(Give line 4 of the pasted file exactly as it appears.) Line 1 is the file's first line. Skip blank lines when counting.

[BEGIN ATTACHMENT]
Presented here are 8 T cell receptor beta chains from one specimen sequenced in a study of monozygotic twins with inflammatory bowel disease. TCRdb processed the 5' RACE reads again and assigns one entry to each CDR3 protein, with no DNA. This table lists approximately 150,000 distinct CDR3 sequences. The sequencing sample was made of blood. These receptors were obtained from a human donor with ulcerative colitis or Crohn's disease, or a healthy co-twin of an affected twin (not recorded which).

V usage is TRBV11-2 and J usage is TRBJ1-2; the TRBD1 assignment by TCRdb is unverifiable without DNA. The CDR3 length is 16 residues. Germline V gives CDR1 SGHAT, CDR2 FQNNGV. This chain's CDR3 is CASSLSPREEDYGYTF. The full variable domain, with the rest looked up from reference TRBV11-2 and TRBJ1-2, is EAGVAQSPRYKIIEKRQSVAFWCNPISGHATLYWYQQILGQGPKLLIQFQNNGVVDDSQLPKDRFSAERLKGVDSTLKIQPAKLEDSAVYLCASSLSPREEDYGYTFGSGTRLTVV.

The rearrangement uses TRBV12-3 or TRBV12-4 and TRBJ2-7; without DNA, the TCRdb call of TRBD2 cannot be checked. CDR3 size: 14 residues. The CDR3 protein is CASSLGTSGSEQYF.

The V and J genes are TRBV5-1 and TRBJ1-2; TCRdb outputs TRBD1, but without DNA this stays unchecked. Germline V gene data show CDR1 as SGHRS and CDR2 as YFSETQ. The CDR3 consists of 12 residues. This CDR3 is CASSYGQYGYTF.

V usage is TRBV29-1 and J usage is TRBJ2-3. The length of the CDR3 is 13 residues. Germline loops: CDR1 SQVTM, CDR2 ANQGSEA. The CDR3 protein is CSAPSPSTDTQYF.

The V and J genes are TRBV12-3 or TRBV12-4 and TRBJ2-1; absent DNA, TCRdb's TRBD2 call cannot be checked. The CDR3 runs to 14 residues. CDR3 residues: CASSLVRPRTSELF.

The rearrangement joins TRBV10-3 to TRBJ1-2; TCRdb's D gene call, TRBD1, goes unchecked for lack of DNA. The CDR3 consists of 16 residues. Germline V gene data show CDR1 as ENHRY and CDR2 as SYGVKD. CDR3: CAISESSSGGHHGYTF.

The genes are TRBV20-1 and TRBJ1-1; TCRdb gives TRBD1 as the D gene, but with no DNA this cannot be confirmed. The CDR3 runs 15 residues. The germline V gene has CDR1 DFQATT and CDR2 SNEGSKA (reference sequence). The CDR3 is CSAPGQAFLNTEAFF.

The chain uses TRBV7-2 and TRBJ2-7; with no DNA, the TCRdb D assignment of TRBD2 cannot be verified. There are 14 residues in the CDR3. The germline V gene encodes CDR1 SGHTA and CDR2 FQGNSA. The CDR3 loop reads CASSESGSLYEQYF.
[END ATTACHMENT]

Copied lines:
The V and J genes are TRBV5-1 and TRBJ1-2; TCRdb outputs TRBD1, but without DNA this stays unchecked. Germline V gene data show CDR1 as SGHRS and CDR2 as YFSETQ. The CDR3 consists of 12 residues. This CDR3 is CASSYGQYGYTF.